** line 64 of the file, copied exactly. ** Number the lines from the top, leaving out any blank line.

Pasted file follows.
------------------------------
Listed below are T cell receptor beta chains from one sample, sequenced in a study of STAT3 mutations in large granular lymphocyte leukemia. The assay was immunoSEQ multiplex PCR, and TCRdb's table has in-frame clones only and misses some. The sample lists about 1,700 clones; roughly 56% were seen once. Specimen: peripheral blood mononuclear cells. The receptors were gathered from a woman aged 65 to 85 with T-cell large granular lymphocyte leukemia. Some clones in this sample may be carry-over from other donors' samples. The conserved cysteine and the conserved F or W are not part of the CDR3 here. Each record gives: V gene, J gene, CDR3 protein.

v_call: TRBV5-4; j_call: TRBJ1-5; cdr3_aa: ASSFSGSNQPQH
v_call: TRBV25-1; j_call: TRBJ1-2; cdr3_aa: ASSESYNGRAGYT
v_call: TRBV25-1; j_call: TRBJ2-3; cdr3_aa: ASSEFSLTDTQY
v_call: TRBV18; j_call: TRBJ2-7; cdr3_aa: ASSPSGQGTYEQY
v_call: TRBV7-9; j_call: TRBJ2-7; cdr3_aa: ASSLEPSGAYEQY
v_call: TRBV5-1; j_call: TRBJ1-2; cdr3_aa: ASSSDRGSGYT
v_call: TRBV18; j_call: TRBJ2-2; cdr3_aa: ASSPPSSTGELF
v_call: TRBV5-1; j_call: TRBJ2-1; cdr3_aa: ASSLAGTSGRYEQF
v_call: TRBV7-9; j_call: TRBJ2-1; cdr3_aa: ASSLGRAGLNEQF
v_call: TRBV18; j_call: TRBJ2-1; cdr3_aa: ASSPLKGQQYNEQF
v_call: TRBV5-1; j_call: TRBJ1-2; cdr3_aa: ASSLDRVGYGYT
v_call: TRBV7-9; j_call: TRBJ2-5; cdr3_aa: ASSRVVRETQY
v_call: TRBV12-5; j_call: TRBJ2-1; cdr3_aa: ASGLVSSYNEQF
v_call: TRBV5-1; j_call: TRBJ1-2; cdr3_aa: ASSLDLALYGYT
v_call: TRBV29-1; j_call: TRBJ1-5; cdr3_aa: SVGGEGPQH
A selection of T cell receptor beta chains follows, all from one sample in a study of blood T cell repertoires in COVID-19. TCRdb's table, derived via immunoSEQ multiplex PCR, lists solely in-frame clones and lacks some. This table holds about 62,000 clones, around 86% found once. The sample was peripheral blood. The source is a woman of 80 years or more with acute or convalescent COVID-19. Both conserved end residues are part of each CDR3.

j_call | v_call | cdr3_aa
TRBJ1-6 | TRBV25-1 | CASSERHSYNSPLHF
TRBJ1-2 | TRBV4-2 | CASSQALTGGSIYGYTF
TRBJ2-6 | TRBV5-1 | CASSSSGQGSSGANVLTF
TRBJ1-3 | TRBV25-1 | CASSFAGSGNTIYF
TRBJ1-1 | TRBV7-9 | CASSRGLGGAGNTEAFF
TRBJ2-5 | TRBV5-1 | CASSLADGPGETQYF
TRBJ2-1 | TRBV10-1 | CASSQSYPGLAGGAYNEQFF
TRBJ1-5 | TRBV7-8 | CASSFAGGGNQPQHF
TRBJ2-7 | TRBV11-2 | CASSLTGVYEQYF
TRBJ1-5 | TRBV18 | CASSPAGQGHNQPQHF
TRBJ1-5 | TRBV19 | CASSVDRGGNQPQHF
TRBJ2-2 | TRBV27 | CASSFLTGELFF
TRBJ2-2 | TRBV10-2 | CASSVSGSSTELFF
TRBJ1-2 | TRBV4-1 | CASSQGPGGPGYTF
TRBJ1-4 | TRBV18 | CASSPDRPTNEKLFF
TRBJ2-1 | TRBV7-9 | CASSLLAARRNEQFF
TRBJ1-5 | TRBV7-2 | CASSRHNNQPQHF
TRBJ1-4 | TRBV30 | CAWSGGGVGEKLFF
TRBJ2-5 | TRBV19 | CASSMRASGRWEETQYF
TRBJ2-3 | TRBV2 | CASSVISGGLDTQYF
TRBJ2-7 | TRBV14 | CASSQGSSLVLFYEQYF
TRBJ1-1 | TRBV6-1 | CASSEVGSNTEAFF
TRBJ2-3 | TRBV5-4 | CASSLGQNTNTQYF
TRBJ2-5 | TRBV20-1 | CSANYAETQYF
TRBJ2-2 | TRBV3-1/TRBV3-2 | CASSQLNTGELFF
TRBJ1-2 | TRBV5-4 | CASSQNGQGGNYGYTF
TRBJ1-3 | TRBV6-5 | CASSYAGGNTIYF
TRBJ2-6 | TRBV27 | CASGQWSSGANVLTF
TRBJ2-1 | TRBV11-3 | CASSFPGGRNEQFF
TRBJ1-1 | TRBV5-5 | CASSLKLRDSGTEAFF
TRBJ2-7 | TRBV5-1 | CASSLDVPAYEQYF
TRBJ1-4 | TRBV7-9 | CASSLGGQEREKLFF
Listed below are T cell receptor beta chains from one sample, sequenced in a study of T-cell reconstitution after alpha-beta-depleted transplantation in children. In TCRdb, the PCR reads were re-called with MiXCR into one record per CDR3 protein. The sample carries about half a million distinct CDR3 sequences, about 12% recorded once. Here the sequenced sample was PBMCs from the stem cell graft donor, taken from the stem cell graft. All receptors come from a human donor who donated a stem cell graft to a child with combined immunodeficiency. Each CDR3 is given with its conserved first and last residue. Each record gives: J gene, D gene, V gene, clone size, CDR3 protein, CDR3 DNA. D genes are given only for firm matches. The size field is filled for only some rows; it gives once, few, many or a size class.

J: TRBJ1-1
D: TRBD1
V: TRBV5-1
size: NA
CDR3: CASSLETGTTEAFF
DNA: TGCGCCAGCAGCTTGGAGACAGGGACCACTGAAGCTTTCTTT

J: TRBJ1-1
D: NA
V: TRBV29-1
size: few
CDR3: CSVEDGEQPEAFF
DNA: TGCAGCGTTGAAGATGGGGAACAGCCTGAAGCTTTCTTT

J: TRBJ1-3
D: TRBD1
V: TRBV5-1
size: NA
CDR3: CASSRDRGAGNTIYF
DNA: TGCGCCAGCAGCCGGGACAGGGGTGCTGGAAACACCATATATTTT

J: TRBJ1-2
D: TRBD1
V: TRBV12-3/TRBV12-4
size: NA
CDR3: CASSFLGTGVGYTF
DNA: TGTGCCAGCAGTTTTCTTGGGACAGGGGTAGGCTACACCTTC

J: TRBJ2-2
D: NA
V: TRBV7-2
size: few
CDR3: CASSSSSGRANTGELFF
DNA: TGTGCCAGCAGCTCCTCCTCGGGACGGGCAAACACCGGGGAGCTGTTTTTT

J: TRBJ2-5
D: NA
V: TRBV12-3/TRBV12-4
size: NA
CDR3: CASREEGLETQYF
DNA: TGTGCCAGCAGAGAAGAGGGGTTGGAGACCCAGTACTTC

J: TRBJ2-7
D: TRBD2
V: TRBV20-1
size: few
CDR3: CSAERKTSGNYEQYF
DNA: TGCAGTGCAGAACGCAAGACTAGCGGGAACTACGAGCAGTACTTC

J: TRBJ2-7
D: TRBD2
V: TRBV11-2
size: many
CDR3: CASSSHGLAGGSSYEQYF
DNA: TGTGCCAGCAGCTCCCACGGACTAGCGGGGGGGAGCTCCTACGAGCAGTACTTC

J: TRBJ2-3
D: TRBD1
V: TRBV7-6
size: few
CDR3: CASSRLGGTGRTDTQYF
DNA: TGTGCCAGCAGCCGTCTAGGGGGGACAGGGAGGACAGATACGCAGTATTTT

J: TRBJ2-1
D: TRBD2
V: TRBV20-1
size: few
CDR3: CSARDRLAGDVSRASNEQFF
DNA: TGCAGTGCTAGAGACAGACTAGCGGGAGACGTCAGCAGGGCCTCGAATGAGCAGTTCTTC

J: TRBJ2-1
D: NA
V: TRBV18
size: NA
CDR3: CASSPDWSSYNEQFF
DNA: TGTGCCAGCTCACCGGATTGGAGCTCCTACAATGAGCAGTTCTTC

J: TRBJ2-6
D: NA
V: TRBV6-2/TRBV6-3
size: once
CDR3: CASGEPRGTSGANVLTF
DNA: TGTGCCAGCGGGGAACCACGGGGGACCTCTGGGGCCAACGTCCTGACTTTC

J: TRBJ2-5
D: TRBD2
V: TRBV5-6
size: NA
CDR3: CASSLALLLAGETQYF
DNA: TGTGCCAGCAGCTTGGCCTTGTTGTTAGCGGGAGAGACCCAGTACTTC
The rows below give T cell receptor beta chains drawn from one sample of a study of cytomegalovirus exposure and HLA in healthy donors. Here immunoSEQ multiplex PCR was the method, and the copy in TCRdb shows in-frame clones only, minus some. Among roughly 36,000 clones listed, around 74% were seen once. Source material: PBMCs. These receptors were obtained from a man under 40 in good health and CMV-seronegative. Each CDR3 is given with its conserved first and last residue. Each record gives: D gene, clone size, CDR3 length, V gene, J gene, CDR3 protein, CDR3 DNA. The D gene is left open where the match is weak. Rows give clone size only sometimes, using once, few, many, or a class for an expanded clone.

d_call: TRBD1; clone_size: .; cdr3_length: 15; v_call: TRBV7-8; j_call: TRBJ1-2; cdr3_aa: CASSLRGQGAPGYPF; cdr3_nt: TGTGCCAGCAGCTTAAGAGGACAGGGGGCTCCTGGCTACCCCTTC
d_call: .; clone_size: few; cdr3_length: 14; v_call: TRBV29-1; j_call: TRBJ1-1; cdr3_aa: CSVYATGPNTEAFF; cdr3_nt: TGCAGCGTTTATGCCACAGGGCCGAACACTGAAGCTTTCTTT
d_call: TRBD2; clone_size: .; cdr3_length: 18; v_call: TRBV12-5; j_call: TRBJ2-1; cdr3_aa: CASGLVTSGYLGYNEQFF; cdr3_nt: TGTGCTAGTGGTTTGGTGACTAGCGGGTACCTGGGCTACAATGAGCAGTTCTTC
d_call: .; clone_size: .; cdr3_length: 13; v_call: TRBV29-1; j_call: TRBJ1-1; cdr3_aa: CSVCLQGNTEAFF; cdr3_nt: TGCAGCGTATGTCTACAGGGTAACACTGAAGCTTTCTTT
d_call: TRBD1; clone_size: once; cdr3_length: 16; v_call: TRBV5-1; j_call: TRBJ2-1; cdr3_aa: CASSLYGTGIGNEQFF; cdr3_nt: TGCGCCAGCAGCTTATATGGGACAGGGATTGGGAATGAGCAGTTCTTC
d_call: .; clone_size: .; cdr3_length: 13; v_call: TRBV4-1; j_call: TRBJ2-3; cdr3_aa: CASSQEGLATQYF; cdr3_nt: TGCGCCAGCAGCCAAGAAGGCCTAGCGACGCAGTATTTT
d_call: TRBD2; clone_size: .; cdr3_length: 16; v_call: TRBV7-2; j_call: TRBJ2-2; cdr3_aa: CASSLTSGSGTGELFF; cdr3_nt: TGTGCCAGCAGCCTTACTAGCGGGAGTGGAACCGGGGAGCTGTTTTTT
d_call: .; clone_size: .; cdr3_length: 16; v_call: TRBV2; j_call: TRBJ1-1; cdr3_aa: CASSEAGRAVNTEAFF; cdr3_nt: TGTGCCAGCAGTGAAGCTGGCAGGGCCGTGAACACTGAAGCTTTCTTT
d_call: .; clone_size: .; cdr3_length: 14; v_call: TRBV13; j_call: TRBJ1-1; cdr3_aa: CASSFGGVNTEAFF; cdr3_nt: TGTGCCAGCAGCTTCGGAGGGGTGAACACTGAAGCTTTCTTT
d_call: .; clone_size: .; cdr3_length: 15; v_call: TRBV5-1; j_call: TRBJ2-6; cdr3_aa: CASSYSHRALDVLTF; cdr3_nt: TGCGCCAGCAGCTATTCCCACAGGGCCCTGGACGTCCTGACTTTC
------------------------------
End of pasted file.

J: TRBJ1-3